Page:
For decades, popular television programs and movies have often poked fun at fraternal groups by featuring characters that belong to made-up fraternities with goofy names and even funnier hats and costumes. In the real world, members and non-members alike have often perceived Masonic costume as weird, silly, or outlandish.
Most fraternal groups—both real and imagined—took their cues for rituals, symbols, and special clothing from Freemasonry. Masonic regalia—the symbolic clothing that members wear, including aprons, fez, and character costumes—does have an element of wackiness. Yet, we often think the same thing about the clothing we see in fashion magazines. Fashion itself is as wacky, if not more so, than the regalia that Masonic groups wear, and this has been true since the 1700s. When we start to look closely, by comparing Masonic costumes with everyday clothing from the same time periods, we can see that regalia manufacturers often took their cue from popular fashions.
This idea is one of the main themes behind the National Heritage Museum’s current exhibition, Inspired by Regalia: American Masonic Regalia, which runs through March 10, 2012. And, to help make this point, the jumpsuit shown here is prominently placed at the beginning of the exhibition to illustrate how yesterday's fashions can prompt a reaction when viewed out of context. It was made in the early 1960s by clothing manufacturer Bobbie Brooks when this style and the color palette were popular. Today, it makes many of our visitors giggle!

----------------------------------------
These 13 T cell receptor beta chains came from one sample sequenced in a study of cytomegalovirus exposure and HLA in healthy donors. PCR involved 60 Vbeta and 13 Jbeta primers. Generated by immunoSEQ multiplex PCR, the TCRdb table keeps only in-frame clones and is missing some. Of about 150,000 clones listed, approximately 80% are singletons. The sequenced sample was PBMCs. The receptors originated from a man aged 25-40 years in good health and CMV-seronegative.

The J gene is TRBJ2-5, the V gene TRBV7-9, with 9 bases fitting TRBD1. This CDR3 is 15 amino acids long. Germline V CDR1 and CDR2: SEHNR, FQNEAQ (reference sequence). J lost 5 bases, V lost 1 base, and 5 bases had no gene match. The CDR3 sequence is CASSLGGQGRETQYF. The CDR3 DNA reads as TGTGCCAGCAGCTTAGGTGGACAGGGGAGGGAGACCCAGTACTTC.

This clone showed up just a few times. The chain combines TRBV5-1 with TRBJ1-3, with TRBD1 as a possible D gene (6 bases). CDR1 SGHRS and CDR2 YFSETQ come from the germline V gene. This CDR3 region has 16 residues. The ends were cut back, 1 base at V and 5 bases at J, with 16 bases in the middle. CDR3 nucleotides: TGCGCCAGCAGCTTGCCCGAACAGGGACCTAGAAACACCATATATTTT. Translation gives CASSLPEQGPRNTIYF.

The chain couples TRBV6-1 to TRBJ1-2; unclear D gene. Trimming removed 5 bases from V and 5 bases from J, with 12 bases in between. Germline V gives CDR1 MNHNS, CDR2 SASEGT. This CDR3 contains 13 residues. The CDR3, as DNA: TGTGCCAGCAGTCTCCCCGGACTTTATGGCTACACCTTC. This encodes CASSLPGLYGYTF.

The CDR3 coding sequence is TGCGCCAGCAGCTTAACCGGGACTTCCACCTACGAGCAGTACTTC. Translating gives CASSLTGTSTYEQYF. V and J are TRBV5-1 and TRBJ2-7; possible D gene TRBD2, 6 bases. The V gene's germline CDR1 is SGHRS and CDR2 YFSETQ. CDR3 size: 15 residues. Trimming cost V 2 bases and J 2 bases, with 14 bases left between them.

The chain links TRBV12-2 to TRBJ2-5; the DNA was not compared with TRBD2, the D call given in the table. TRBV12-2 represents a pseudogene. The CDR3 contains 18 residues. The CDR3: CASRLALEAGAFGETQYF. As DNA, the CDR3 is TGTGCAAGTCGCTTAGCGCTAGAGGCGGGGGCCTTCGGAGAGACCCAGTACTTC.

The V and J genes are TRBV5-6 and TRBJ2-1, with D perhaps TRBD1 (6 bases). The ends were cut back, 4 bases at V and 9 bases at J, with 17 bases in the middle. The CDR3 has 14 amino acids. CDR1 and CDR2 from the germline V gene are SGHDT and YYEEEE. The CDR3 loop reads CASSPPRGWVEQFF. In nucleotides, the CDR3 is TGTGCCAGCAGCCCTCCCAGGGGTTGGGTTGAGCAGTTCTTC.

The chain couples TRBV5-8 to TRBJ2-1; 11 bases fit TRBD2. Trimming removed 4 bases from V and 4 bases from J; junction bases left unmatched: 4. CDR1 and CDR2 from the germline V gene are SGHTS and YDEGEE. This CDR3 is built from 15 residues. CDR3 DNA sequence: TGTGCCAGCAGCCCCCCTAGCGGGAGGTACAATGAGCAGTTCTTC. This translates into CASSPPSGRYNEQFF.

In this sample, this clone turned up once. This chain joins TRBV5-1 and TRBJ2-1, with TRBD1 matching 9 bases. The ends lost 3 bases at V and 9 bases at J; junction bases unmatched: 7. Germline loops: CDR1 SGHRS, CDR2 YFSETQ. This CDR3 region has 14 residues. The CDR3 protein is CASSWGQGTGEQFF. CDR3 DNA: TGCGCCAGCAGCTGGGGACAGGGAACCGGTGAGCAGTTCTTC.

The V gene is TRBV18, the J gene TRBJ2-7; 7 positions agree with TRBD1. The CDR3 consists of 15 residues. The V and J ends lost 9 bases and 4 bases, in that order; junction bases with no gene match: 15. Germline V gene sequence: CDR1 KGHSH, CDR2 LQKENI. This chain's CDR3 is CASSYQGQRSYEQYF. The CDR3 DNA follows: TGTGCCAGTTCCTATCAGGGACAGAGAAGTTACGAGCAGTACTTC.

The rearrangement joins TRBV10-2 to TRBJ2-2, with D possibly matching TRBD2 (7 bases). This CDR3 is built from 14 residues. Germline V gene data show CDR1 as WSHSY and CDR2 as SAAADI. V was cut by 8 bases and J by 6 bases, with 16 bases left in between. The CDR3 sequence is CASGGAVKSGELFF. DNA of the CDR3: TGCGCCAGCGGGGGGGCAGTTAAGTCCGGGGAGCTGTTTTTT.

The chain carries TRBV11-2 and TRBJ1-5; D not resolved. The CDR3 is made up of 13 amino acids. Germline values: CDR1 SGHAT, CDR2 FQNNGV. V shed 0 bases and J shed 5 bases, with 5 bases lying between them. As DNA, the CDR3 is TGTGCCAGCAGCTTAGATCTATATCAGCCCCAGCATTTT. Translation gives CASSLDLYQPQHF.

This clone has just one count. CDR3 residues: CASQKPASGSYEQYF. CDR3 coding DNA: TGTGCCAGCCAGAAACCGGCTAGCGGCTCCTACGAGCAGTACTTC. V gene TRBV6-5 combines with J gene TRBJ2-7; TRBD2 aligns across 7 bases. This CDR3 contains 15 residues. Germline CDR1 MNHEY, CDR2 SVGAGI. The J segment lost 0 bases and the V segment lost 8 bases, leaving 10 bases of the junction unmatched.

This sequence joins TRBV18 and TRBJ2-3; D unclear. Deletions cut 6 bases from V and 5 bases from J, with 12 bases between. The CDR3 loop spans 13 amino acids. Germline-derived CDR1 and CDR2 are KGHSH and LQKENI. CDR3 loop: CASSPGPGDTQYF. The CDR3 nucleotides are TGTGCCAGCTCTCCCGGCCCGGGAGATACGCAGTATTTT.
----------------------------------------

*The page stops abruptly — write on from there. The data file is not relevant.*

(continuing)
Jumpsuit, 1960-1965, Bobbie Brooks, Cleveland, Ohio, Collection of the National Heritage Museum, gift of Helen Chase Kimball-Brooke, E. Lee Byron and Mary Eliza Kimball, 90.6.3. Photograph by David Bohl.